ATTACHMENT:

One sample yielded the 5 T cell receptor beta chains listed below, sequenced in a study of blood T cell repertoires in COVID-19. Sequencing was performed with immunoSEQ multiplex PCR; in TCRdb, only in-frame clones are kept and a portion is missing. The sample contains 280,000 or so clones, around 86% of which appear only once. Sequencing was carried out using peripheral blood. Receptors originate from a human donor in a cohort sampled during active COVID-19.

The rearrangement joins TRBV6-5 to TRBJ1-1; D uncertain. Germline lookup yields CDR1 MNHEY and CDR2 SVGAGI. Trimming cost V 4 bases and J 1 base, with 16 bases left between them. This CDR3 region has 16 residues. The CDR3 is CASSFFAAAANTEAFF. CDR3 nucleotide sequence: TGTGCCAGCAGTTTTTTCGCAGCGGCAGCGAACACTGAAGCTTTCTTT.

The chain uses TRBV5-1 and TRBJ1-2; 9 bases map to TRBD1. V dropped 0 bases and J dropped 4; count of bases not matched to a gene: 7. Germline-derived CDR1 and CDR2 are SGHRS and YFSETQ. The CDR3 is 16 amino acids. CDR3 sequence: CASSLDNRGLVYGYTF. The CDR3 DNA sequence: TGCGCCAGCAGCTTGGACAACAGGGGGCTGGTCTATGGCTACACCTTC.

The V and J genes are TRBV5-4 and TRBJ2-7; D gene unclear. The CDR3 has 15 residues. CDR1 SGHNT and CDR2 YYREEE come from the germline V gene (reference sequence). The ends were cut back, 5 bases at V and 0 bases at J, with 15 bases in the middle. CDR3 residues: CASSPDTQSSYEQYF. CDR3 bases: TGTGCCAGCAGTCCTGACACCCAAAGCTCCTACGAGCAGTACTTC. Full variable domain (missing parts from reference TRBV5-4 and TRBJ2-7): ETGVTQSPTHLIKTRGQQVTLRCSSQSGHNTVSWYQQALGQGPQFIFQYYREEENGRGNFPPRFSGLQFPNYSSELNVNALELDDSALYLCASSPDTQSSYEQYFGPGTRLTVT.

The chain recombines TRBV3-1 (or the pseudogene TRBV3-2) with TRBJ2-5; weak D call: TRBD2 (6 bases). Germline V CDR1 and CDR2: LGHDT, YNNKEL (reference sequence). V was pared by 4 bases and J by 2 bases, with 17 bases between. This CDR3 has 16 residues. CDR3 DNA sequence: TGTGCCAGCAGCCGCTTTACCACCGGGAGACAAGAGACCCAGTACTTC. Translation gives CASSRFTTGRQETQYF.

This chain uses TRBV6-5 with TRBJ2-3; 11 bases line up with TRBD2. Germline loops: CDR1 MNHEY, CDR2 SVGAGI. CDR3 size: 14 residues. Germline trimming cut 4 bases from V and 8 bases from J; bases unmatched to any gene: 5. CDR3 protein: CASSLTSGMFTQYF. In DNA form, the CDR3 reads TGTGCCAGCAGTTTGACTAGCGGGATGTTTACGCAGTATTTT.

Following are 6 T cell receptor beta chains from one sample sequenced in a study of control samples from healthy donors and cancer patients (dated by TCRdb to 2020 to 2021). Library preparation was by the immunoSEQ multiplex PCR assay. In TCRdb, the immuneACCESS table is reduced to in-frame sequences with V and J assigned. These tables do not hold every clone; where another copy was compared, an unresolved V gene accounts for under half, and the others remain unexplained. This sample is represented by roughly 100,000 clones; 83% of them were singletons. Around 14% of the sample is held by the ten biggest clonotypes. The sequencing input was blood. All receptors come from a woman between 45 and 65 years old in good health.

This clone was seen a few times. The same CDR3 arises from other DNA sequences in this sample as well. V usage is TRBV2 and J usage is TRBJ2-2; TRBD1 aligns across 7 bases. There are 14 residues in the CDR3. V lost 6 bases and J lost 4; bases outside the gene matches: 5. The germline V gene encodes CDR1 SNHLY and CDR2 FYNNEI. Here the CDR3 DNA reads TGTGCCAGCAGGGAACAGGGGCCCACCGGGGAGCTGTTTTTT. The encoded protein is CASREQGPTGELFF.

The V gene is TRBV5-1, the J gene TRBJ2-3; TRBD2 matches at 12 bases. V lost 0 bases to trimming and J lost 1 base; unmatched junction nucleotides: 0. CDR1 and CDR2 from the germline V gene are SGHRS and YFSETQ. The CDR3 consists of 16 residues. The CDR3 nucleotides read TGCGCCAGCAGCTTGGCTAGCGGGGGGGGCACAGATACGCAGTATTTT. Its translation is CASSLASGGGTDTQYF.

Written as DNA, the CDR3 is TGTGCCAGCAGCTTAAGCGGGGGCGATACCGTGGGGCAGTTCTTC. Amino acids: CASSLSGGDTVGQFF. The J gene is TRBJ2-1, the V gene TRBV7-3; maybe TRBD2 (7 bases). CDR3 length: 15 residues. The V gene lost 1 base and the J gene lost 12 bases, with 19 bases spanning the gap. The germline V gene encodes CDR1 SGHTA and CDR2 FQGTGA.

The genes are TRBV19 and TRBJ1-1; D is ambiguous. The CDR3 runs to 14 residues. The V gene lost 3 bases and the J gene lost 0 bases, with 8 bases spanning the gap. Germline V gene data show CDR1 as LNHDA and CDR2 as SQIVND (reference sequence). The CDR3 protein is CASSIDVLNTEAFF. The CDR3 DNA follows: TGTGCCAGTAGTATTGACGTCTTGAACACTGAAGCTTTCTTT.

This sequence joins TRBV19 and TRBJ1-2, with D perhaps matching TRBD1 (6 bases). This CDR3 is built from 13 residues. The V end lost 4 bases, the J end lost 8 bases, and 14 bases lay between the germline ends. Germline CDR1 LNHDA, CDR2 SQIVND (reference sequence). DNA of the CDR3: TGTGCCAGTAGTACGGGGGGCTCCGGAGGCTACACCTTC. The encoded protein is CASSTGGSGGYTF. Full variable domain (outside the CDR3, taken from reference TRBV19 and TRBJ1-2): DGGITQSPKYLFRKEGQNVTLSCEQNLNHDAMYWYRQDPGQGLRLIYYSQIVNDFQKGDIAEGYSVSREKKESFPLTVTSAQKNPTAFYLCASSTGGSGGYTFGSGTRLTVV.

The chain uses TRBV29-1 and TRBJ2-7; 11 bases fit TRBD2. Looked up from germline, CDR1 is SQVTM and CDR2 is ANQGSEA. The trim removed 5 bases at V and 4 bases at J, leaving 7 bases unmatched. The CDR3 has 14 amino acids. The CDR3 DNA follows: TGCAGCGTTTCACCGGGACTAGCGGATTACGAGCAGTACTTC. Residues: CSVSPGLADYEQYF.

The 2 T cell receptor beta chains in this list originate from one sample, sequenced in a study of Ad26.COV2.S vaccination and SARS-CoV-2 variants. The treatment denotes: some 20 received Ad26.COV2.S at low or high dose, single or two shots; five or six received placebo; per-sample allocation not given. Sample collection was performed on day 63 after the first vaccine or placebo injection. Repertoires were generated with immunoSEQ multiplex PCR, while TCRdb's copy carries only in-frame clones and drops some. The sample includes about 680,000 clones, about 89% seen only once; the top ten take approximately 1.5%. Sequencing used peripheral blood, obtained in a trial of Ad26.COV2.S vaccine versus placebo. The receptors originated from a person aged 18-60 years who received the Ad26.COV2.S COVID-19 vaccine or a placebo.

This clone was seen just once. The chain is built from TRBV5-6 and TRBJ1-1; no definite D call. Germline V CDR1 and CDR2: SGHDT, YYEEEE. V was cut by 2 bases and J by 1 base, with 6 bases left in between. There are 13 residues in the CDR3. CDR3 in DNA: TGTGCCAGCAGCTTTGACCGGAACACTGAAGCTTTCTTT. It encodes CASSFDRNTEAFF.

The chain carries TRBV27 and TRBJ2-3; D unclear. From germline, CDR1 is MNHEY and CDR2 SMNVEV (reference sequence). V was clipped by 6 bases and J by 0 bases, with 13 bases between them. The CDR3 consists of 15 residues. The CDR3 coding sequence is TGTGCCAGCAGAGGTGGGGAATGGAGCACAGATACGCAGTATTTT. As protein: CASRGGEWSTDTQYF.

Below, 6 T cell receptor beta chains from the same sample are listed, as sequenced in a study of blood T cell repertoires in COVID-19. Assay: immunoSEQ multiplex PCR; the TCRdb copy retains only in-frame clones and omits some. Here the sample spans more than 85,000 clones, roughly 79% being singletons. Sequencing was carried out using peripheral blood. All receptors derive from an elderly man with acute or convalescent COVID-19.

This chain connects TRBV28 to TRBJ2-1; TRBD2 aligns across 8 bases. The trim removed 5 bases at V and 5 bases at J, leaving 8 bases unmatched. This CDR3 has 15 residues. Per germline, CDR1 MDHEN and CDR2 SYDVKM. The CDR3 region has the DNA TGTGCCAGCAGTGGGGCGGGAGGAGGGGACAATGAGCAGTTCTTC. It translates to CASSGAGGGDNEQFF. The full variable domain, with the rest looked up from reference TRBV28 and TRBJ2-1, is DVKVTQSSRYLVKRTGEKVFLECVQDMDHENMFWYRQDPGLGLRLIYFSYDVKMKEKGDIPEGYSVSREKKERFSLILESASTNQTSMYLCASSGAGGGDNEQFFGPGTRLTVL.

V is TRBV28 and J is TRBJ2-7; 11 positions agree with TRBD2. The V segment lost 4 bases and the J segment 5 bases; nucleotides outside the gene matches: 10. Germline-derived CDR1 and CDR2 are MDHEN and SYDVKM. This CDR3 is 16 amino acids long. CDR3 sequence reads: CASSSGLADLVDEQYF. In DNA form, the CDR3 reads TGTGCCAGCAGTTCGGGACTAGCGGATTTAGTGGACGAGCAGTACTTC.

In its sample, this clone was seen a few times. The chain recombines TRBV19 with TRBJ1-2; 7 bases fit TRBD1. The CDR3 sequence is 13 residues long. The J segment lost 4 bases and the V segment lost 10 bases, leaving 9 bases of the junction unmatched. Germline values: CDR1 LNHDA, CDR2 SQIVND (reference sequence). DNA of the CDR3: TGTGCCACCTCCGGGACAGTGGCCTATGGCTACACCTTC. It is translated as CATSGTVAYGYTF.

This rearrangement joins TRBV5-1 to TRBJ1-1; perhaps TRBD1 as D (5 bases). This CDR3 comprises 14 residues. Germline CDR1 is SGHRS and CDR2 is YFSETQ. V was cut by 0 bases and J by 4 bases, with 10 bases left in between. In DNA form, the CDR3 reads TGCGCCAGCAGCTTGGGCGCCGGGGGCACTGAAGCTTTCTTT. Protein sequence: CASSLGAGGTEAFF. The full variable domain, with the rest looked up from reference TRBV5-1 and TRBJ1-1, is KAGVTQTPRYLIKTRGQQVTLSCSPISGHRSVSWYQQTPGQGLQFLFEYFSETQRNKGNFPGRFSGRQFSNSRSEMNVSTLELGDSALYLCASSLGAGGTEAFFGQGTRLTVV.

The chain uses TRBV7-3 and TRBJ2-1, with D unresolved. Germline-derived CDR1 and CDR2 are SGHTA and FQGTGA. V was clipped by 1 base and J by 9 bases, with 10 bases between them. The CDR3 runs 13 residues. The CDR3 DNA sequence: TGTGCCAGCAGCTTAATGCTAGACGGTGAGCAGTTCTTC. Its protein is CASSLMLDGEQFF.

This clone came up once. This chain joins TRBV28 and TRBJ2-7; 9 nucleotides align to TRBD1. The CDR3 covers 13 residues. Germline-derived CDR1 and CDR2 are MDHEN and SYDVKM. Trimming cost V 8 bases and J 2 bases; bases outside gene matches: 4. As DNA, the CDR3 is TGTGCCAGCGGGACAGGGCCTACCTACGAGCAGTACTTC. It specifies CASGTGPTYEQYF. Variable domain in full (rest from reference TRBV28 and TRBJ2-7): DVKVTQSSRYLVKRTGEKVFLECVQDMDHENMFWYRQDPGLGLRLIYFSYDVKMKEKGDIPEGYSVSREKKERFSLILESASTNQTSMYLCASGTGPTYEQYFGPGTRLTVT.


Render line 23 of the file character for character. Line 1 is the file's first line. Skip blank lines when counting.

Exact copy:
This clone came up once. This chain joins TRBV28 and TRBJ2-7; 9 nucleotides align to TRBD1. The CDR3 covers 13 residues. Germline-derived CDR1 and CDR2 are MDHEN and SYDVKM. Trimming cost V 8 bases and J 2 bases; bases outside gene matches: 4. As DNA, the CDR3 is TGTGCCAGCGGGACAGGGCCTACCTACGAGCAGTACTTC. It specifies CASGTGPTYEQYF. Variable domain in full (rest from reference TRBV28 and TRBJ2-7): DVKVTQSSRYLVKRTGEKVFLECVQDMDHENMFWYRQDPGLGLRLIYFSYDVKMKEKGDIPEGYSVSREKKERFSLILESASTNQTSMYLCASGTGPTYEQYFGPGTRLTVT.